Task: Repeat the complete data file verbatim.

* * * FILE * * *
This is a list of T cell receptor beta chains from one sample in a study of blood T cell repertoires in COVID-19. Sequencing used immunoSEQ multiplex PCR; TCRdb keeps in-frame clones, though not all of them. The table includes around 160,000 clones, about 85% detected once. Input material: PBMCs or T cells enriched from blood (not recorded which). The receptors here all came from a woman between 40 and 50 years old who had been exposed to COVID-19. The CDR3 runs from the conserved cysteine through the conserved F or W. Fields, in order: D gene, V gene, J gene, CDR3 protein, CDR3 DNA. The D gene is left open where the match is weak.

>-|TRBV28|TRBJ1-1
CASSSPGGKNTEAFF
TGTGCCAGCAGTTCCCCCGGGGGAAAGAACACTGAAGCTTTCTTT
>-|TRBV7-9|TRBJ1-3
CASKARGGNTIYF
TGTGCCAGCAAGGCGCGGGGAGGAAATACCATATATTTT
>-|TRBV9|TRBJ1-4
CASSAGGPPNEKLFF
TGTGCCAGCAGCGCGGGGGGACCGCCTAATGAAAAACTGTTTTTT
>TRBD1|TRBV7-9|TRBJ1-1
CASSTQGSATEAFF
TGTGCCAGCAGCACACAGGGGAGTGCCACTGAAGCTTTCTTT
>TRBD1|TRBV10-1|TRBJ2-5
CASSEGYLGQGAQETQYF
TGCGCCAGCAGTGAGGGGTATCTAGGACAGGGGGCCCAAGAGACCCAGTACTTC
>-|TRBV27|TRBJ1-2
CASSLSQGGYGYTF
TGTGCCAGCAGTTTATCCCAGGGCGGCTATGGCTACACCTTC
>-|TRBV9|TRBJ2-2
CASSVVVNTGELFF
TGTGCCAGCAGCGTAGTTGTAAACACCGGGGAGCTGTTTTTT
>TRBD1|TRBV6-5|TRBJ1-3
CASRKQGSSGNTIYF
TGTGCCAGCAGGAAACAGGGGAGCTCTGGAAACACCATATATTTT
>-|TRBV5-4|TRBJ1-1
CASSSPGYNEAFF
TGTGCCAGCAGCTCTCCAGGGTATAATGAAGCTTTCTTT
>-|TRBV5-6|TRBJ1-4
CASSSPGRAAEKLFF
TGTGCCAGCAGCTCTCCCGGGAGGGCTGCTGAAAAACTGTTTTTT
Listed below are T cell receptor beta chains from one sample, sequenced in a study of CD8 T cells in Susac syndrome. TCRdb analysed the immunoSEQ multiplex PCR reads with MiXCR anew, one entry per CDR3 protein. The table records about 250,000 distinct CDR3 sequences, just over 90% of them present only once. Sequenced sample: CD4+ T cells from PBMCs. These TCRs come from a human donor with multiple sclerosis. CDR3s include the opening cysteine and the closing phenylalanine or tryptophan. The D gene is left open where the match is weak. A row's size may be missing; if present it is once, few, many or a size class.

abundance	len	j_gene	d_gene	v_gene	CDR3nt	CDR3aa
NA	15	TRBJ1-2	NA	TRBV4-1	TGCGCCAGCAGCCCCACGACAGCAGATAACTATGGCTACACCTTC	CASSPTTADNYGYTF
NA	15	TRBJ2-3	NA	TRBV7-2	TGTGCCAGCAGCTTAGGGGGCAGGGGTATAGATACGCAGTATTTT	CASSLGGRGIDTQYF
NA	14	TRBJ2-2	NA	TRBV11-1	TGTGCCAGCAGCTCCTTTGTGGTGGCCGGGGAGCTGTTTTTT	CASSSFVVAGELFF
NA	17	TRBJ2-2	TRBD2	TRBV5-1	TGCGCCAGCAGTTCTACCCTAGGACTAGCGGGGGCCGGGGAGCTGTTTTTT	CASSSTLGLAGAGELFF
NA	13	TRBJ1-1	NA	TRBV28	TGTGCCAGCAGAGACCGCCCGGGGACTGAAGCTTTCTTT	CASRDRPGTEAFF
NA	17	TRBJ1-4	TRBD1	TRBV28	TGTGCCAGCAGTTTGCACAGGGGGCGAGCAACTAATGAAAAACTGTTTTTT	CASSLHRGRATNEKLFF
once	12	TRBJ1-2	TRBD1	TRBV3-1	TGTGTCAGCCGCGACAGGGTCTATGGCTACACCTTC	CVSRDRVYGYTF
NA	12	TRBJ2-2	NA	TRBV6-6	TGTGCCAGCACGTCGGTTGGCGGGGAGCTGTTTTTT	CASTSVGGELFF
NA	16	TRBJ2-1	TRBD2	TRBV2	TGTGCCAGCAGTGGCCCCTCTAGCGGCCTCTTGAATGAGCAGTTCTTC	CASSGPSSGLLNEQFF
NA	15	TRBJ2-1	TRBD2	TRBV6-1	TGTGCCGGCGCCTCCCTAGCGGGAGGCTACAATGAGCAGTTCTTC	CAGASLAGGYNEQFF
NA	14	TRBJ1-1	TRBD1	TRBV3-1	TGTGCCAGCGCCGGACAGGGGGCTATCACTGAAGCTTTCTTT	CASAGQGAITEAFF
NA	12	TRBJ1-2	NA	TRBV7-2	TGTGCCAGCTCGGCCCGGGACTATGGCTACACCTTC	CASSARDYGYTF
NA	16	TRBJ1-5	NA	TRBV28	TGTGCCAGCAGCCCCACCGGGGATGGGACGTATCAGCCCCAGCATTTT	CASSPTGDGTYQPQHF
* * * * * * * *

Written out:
This is a list of T cell receptor beta chains from one sample in a study of blood T cell repertoires in COVID-19. Sequencing used immunoSEQ multiplex PCR; TCRdb keeps in-frame clones, though not all of them. The table includes around 160,000 clones, about 85% detected once. Input material: PBMCs or T cells enriched from blood (not recorded which). The receptors here all came from a woman between 40 and 50 years old who had been exposed to COVID-19. The CDR3 runs from the conserved cysteine through the conserved F or W. Fields, in order: D gene, V gene, J gene, CDR3 protein, CDR3 DNA. The D gene is left open where the match is weak.

>-|TRBV28|TRBJ1-1
CASSSPGGKNTEAFF
TGTGCCAGCAGTTCCCCCGGGGGAAAGAACACTGAAGCTTTCTTT
>-|TRBV7-9|TRBJ1-3
CASKARGGNTIYF
TGTGCCAGCAAGGCGCGGGGAGGAAATACCATATATTTT
>-|TRBV9|TRBJ1-4
CASSAGGPPNEKLFF
TGTGCCAGCAGCGCGGGGGGACCGCCTAATGAAAAACTGTTTTTT
>TRBD1|TRBV7-9|TRBJ1-1
CASSTQGSATEAFF
TGTGCCAGCAGCACACAGGGGAGTGCCACTGAAGCTTTCTTT
>TRBD1|TRBV10-1|TRBJ2-5
CASSEGYLGQGAQETQYF
TGCGCCAGCAGTGAGGGGTATCTAGGACAGGGGGCCCAAGAGACCCAGTACTTC
>-|TRBV27|TRBJ1-2
CASSLSQGGYGYTF
TGTGCCAGCAGTTTATCCCAGGGCGGCTATGGCTACACCTTC
>-|TRBV9|TRBJ2-2
CASSVVVNTGELFF
TGTGCCAGCAGCGTAGTTGTAAACACCGGGGAGCTGTTTTTT
>TRBD1|TRBV6-5|TRBJ1-3
CASRKQGSSGNTIYF
TGTGCCAGCAGGAAACAGGGGAGCTCTGGAAACACCATATATTTT
>-|TRBV5-4|TRBJ1-1
CASSSPGYNEAFF
TGTGCCAGCAGCTCTCCAGGGTATAATGAAGCTTTCTTT
>-|TRBV5-6|TRBJ1-4
CASSSPGRAAEKLFF
TGTGCCAGCAGCTCTCCCGGGAGGGCTGCTGAAAAACTGTTTTTT
Listed below are T cell receptor beta chains from one sample, sequenced in a study of CD8 T cells in Susac syndrome. TCRdb analysed the immunoSEQ multiplex PCR reads with MiXCR anew, one entry per CDR3 protein. The table records about 250,000 distinct CDR3 sequences, just over 90% of them present only once. Sequenced sample: CD4+ T cells from PBMCs. These TCRs come from a human donor with multiple sclerosis. CDR3s include the opening cysteine and the closing phenylalanine or tryptophan. The D gene is left open where the match is weak. A row's size may be missing; if present it is once, few, many or a size class.

abundance	len	j_gene	d_gene	v_gene	CDR3nt	CDR3aa
NA	15	TRBJ1-2	NA	TRBV4-1	TGCGCCAGCAGCCCCACGACAGCAGATAACTATGGCTACACCTTC	CASSPTTADNYGYTF
NA	15	TRBJ2-3	NA	TRBV7-2	TGTGCCAGCAGCTTAGGGGGCAGGGGTATAGATACGCAGTATTTT	CASSLGGRGIDTQYF
NA	14	TRBJ2-2	NA	TRBV11-1	TGTGCCAGCAGCTCCTTTGTGGTGGCCGGGGAGCTGTTTTTT	CASSSFVVAGELFF
NA	17	TRBJ2-2	TRBD2	TRBV5-1	TGCGCCAGCAGTTCTACCCTAGGACTAGCGGGGGCCGGGGAGCTGTTTTTT	CASSSTLGLAGAGELFF
NA	13	TRBJ1-1	NA	TRBV28	TGTGCCAGCAGAGACCGCCCGGGGACTGAAGCTTTCTTT	CASRDRPGTEAFF
NA	17	TRBJ1-4	TRBD1	TRBV28	TGTGCCAGCAGTTTGCACAGGGGGCGAGCAACTAATGAAAAACTGTTTTTT	CASSLHRGRATNEKLFF
once	12	TRBJ1-2	TRBD1	TRBV3-1	TGTGTCAGCCGCGACAGGGTCTATGGCTACACCTTC	CVSRDRVYGYTF
NA	12	TRBJ2-2	NA	TRBV6-6	TGTGCCAGCACGTCGGTTGGCGGGGAGCTGTTTTTT	CASTSVGGELFF
NA	16	TRBJ2-1	TRBD2	TRBV2	TGTGCCAGCAGTGGCCCCTCTAGCGGCCTCTTGAATGAGCAGTTCTTC	CASSGPSSGLLNEQFF
NA	15	TRBJ2-1	TRBD2	TRBV6-1	TGTGCCGGCGCCTCCCTAGCGGGAGGCTACAATGAGCAGTTCTTC	CAGASLAGGYNEQFF
NA	14	TRBJ1-1	TRBD1	TRBV3-1	TGTGCCAGCGCCGGACAGGGGGCTATCACTGAAGCTTTCTTT	CASAGQGAITEAFF
NA	12	TRBJ1-2	NA	TRBV7-2	TGTGCCAGCTCGGCCCGGGACTATGGCTACACCTTC	CASSARDYGYTF
NA	16	TRBJ1-5	NA	TRBV28	TGTGCCAGCAGCCCCACCGGGGATGGGACGTATCAGCCCCAGCATTTT	CASSPTGDGTYQPQHF